Yesterday, the New York Times published this article/interview with Edray Goins about “For a Black Mathematician, What It’s Like to Be the ‘Only One’”. (Thanks for everyone who sent us this link!)
Prof Goins made headlines recently for his public explanation of leaving a research university (Purdue) for a liberal arts college (Pomona).
See also our recent post about Dr. Goins JMM lecture.
Closing arguments have ended in the legal case against Harvard’s affirmative action admissions practices. The case is currently at the Federal district court in Massachusetts, but is expected to be appealed to the Supreme court.
The story “The Women Who Contributed to Science but Were Buried in Footnotes,” published by The Atlantic, sheds light on “female programmers who made important but unrecognized contributions to genetics.”
Dr. David Harold Blackwell was born in 1919. He received his Bachelor of Arts in Mathematics in 1938, his Master of Arts in Mathematics in 1939, and his Ph.D. in Statistics in 1941, all from the University of Illinois-Urbana Champaign. He was a professor of statistics at University of California at Berkeley until his retirement in 2008. He is the seventh African American to receive a Ph.D. in Mathematics.
Dr. Blackwell is also the first and only African American to be a member of the National Academy of Sciences, a President of the American Statistical Society, and a Vice President of the America Mathematics Society. In 1979, Dr. Blackwell won the von Neumann Theory Prize.
Dr. Blackwell was appointed a Postdoctoral Fellow at the Institute for Advanced Study from 1941-1942. As a member of the Institute, he was listed as a visiting fellow of Princeton University. There had never been an African American student or faculty fellow at the university. Dr. Blackwell’s colleagues wanted to extend his appointment at the institute, but the president of Princeton opposed it.
Dr. Blackwell applied to all 105 Black schools in the country at the time, and joined Howard University in 1944. After 3 years, he earned the rank of Full Professor and Chairman. Despite heavy teaching and administrative duties, he published substantial amounts of research, spending summers at the RAND corporation and a visiting professor at Stanford University in 1950-1951. Dr. Blackwell stayed at Howard until 1954 and was appointed Professor of Statistics at the University of California at Berkeley, where he was chairman of the Statistics Department.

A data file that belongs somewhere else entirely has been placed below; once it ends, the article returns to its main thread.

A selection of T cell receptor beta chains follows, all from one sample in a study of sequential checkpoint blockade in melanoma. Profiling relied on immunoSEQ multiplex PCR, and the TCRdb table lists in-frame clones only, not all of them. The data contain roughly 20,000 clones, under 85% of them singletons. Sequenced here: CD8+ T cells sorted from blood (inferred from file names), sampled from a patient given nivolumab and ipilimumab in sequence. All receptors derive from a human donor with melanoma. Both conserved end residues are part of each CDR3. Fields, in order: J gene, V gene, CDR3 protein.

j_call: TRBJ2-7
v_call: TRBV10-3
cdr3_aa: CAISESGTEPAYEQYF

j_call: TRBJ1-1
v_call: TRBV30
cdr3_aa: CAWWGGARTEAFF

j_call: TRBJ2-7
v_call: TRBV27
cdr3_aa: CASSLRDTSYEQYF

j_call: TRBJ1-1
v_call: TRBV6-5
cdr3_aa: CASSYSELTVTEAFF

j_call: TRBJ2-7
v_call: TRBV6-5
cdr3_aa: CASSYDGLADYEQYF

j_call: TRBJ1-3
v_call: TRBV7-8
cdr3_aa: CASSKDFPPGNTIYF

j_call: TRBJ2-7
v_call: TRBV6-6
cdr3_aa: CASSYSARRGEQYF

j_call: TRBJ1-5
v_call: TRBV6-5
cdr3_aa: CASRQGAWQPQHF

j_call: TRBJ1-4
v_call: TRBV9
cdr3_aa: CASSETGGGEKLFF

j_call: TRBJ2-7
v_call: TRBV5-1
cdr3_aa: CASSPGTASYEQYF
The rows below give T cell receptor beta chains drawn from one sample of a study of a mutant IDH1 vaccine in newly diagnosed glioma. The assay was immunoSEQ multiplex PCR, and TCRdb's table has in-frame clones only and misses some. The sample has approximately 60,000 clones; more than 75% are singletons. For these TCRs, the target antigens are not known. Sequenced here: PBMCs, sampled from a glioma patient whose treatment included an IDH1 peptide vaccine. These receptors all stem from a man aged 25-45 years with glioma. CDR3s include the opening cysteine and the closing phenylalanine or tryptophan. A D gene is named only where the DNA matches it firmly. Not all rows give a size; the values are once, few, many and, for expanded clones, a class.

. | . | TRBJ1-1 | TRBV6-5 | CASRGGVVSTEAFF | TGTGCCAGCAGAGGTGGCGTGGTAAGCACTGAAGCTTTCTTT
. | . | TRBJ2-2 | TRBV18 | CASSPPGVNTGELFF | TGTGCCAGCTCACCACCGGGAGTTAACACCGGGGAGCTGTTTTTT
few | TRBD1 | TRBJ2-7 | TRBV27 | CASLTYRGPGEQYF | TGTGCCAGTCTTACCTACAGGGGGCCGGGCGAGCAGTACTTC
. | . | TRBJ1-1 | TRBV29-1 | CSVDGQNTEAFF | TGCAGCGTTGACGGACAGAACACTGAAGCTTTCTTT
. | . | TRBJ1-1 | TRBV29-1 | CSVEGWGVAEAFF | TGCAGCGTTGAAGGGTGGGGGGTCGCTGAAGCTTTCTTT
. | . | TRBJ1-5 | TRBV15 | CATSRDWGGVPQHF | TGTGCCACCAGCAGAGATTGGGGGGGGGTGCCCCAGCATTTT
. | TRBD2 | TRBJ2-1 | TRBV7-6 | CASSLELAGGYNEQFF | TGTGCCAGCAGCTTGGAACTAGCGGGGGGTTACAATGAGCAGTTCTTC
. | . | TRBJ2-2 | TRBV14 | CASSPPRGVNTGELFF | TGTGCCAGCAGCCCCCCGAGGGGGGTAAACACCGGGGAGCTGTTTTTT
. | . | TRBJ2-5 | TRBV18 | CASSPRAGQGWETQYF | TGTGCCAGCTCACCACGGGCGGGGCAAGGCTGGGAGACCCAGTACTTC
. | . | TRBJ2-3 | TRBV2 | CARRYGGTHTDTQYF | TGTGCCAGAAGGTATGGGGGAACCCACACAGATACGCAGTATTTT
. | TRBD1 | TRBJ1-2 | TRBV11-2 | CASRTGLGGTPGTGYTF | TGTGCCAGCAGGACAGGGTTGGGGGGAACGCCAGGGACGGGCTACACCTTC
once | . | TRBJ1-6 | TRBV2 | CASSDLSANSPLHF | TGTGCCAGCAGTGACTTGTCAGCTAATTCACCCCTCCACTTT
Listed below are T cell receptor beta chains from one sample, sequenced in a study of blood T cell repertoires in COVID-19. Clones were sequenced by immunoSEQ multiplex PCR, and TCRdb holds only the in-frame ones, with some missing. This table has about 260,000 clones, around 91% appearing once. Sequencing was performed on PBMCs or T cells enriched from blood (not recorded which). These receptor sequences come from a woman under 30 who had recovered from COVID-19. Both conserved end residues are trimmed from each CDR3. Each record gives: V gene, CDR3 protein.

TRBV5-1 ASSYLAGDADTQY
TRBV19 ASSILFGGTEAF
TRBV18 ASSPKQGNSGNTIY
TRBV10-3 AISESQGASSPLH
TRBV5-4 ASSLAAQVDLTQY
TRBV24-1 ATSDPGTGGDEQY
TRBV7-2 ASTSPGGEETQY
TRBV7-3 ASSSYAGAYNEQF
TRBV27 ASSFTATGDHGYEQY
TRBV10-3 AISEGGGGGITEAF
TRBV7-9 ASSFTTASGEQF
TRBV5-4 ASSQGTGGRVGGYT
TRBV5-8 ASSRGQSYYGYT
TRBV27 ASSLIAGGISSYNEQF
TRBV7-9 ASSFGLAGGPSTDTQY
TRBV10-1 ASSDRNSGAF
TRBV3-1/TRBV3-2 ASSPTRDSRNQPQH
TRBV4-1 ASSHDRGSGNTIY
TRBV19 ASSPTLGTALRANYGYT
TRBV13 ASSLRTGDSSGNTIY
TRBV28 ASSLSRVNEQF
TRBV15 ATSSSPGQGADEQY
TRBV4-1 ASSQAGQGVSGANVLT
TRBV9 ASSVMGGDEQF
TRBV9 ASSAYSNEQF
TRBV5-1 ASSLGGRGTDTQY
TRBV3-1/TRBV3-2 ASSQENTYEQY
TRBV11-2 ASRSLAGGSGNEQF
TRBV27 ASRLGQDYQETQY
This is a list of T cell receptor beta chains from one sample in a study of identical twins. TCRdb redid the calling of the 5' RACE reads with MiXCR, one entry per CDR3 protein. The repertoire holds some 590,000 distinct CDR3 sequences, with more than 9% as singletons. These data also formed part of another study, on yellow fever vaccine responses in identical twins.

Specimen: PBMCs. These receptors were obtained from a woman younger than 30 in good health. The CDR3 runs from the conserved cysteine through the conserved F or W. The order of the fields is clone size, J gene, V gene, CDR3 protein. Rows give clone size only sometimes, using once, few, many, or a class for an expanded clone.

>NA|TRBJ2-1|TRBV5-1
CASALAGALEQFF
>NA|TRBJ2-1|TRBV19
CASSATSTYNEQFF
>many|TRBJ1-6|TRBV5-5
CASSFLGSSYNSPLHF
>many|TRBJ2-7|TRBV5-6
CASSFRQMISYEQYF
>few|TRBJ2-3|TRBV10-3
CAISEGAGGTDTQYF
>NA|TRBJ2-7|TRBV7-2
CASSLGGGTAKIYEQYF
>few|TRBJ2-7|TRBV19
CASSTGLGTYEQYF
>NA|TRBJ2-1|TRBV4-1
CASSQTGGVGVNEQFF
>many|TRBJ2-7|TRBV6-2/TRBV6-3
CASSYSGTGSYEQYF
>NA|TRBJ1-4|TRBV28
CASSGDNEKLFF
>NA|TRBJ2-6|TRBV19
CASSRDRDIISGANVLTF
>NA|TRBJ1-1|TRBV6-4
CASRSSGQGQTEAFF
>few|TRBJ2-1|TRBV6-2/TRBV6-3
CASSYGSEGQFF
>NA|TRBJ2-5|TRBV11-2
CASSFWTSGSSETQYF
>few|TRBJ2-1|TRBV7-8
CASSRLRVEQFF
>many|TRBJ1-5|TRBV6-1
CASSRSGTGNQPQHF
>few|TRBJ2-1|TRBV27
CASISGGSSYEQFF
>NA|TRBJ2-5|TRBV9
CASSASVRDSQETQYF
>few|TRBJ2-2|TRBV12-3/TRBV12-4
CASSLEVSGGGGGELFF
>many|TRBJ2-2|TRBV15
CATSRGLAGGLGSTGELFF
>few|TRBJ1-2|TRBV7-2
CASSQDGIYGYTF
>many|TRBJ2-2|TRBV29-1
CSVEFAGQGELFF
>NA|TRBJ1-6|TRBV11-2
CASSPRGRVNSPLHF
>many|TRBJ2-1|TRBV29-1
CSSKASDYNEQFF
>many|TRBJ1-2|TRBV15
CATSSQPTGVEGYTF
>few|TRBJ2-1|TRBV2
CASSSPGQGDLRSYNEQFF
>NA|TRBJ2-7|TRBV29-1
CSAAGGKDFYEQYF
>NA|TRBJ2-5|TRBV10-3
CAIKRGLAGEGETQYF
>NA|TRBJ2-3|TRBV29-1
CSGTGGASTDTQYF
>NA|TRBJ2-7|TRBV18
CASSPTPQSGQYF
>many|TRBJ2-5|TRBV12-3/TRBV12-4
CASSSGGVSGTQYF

For more information about Dr. Blackwell, see his page on Mathematics of the African Diaspora or his Wikipedia page.
In “This Is Your Pipeline Problem, Amelia Gibson explores the far-reaching effects of campuses’ mistreatment of senior faculty of color.”
Another study has shown that student evaluations of teaching are biased in favor of white men.
The AWM will host a number of events at the 2019 SIAM CSE Meeting in Spokane, WA, Feb 25 – Mar 1, 2019, including the following.
- AWM Workshop: Data Science and Mathematics
- AWM Workshop: Career Panel: Perspectives and Advice from Women in Applied Mathematics
- AWM Workshop Poster Presentations by Women Graduate Students and Reception
See the AWM at SIAM webpage for more information.
Clemson will break ground at the future site of the Clemson University Child Development Center, Friday, February 8, 1:45-2:15pm. The center will be an on-campus child care facility and is expected to open in 2020. Some history and information about the center can be found here.
University calendar entry
Clemson will have numerous events through the month of February in honor of Black History Month. This year’s theme is #BlackEffect: Melanated & Educated. See the newsstand article here and the Gantt Center link here for many more details.